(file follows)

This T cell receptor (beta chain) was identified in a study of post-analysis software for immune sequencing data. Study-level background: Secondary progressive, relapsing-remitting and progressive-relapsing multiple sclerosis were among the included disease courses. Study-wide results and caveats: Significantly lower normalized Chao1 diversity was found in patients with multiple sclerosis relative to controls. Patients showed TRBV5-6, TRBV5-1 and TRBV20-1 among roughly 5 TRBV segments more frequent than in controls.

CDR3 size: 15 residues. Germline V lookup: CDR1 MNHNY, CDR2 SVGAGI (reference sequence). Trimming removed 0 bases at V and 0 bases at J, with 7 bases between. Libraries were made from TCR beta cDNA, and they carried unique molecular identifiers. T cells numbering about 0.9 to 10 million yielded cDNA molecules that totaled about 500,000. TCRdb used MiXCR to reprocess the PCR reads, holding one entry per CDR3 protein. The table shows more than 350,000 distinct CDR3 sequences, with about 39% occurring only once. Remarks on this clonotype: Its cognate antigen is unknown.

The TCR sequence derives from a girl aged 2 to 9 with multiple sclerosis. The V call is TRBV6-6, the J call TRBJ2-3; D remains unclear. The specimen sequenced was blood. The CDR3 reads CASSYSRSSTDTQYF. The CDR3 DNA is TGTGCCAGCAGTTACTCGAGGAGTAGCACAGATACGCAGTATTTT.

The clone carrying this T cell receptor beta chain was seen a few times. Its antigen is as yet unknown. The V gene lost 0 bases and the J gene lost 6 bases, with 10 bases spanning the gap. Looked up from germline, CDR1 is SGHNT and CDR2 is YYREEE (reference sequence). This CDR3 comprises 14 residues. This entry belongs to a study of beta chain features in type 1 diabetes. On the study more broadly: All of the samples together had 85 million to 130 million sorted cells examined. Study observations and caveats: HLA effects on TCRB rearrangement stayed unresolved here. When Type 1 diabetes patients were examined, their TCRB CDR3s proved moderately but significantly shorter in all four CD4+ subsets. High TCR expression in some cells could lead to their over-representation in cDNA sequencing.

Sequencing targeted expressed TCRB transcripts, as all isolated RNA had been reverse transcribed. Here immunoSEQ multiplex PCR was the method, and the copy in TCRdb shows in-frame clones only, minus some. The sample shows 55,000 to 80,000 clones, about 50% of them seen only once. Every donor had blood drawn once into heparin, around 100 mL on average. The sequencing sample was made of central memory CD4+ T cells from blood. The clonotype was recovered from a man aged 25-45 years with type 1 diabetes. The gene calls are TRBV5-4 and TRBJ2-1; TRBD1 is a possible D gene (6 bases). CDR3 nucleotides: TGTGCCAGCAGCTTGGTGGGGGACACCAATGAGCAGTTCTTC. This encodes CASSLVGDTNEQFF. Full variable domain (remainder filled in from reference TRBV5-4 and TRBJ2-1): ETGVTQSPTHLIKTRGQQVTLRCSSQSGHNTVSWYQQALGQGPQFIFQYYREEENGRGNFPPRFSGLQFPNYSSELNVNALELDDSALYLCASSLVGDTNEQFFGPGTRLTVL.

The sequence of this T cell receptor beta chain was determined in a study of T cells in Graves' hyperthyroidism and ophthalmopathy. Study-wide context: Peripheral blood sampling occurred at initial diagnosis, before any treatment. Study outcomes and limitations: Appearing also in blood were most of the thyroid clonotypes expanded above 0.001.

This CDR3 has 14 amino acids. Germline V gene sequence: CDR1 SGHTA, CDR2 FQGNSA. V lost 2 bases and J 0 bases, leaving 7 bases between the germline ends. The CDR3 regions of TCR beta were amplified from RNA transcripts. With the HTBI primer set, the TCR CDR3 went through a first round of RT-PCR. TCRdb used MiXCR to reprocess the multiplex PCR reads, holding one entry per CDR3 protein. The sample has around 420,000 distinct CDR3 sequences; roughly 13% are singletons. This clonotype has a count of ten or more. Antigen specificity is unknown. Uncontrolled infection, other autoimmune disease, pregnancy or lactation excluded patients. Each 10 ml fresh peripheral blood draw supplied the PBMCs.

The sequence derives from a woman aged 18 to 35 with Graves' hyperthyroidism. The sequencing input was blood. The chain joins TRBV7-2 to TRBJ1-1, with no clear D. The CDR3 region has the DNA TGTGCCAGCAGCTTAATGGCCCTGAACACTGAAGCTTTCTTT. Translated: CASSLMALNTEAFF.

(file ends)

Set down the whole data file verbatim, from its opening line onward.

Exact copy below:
This T cell receptor (beta chain) was identified in a study of post-analysis software for immune sequencing data. Study-level background: Secondary progressive, relapsing-remitting and progressive-relapsing multiple sclerosis were among the included disease courses. Study-wide results and caveats: Significantly lower normalized Chao1 diversity was found in patients with multiple sclerosis relative to controls. Patients showed TRBV5-6, TRBV5-1 and TRBV20-1 among roughly 5 TRBV segments more frequent than in controls.

CDR3 size: 15 residues. Germline V lookup: CDR1 MNHNY, CDR2 SVGAGI (reference sequence). Trimming removed 0 bases at V and 0 bases at J, with 7 bases between. Libraries were made from TCR beta cDNA, and they carried unique molecular identifiers. T cells numbering about 0.9 to 10 million yielded cDNA molecules that totaled about 500,000. TCRdb used MiXCR to reprocess the PCR reads, holding one entry per CDR3 protein. The table shows more than 350,000 distinct CDR3 sequences, with about 39% occurring only once. Remarks on this clonotype: Its cognate antigen is unknown.

The TCR sequence derives from a girl aged 2 to 9 with multiple sclerosis. The V call is TRBV6-6, the J call TRBJ2-3; D remains unclear. The specimen sequenced was blood. The CDR3 reads CASSYSRSSTDTQYF. The CDR3 DNA is TGTGCCAGCAGTTACTCGAGGAGTAGCACAGATACGCAGTATTTT.

The clone carrying this T cell receptor beta chain was seen a few times. Its antigen is as yet unknown. The V gene lost 0 bases and the J gene lost 6 bases, with 10 bases spanning the gap. Looked up from germline, CDR1 is SGHNT and CDR2 is YYREEE (reference sequence). This CDR3 comprises 14 residues. This entry belongs to a study of beta chain features in type 1 diabetes. On the study more broadly: All of the samples together had 85 million to 130 million sorted cells examined. Study observations and caveats: HLA effects on TCRB rearrangement stayed unresolved here. When Type 1 diabetes patients were examined, their TCRB CDR3s proved moderately but significantly shorter in all four CD4+ subsets. High TCR expression in some cells could lead to their over-representation in cDNA sequencing.

Sequencing targeted expressed TCRB transcripts, as all isolated RNA had been reverse transcribed. Here immunoSEQ multiplex PCR was the method, and the copy in TCRdb shows in-frame clones only, minus some. The sample shows 55,000 to 80,000 clones, about 50% of them seen only once. Every donor had blood drawn once into heparin, around 100 mL on average. The sequencing sample was made of central memory CD4+ T cells from blood. The clonotype was recovered from a man aged 25-45 years with type 1 diabetes. The gene calls are TRBV5-4 and TRBJ2-1; TRBD1 is a possible D gene (6 bases). CDR3 nucleotides: TGTGCCAGCAGCTTGGTGGGGGACACCAATGAGCAGTTCTTC. This encodes CASSLVGDTNEQFF. Full variable domain (remainder filled in from reference TRBV5-4 and TRBJ2-1): ETGVTQSPTHLIKTRGQQVTLRCSSQSGHNTVSWYQQALGQGPQFIFQYYREEENGRGNFPPRFSGLQFPNYSSELNVNALELDDSALYLCASSLVGDTNEQFFGPGTRLTVL.

The sequence of this T cell receptor beta chain was determined in a study of T cells in Graves' hyperthyroidism and ophthalmopathy. Study-wide context: Peripheral blood sampling occurred at initial diagnosis, before any treatment. Study outcomes and limitations: Appearing also in blood were most of the thyroid clonotypes expanded above 0.001.

This CDR3 has 14 amino acids. Germline V gene sequence: CDR1 SGHTA, CDR2 FQGNSA. V lost 2 bases and J 0 bases, leaving 7 bases between the germline ends. The CDR3 regions of TCR beta were amplified from RNA transcripts. With the HTBI primer set, the TCR CDR3 went through a first round of RT-PCR. TCRdb used MiXCR to reprocess the multiplex PCR reads, holding one entry per CDR3 protein. The sample has around 420,000 distinct CDR3 sequences; roughly 13% are singletons. This clonotype has a count of ten or more. Antigen specificity is unknown. Uncontrolled infection, other autoimmune disease, pregnancy or lactation excluded patients. Each 10 ml fresh peripheral blood draw supplied the PBMCs.

The sequence derives from a woman aged 18 to 35 with Graves' hyperthyroidism. The sequencing input was blood. The chain joins TRBV7-2 to TRBJ1-1, with no clear D. The CDR3 region has the DNA TGTGCCAGCAGCTTAATGGCCCTGAACACTGAAGCTTTCTTT. Translated: CASSLMALNTEAFF.